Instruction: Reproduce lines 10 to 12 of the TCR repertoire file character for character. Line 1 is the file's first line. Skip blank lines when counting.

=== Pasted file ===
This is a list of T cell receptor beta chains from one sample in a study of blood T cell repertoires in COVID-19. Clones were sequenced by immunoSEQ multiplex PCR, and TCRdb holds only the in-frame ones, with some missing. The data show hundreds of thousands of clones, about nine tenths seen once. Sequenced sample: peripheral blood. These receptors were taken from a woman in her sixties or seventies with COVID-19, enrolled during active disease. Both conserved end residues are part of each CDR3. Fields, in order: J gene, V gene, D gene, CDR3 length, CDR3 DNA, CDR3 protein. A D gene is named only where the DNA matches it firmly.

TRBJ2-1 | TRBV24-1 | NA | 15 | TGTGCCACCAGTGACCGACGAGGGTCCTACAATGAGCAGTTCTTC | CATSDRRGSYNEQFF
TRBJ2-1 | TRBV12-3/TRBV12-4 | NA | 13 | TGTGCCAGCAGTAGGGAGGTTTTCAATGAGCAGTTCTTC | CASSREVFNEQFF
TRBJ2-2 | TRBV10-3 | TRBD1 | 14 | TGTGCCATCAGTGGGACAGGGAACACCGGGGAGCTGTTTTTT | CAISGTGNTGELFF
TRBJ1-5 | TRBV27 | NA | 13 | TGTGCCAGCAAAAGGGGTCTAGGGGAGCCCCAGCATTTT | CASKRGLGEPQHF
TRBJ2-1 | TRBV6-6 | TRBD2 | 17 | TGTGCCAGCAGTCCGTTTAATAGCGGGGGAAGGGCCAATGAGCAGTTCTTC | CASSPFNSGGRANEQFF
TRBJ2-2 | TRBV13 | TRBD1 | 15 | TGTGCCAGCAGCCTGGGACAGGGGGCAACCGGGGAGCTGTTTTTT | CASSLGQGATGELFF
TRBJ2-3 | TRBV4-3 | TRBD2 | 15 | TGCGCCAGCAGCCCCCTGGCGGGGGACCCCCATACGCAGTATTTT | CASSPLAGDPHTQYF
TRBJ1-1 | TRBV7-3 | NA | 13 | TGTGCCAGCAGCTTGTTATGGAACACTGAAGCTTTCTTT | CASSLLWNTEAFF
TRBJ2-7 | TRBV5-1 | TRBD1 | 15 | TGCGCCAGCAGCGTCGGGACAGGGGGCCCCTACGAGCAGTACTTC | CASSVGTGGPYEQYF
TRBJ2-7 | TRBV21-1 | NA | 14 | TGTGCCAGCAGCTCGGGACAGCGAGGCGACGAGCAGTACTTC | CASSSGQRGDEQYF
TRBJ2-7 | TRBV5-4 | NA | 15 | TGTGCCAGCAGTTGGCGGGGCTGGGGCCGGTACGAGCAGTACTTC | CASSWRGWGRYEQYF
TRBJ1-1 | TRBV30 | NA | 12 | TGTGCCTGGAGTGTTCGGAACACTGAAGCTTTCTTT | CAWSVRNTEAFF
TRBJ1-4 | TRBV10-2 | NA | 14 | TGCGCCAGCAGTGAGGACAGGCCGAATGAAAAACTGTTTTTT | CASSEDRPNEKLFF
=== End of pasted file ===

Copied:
TRBJ2-7 | TRBV5-1 | TRBD1 | 15 | TGCGCCAGCAGCGTCGGGACAGGGGGCCCCTACGAGCAGTACTTC | CASSVGTGGPYEQYF
TRBJ2-7 | TRBV21-1 | NA | 14 | TGTGCCAGCAGCTCGGGACAGCGAGGCGACGAGCAGTACTTC | CASSSGQRGDEQYF
TRBJ2-7 | TRBV5-4 | NA | 15 | TGTGCCAGCAGTTGGCGGGGCTGGGGCCGGTACGAGCAGTACTTC | CASSWRGWGRYEQYF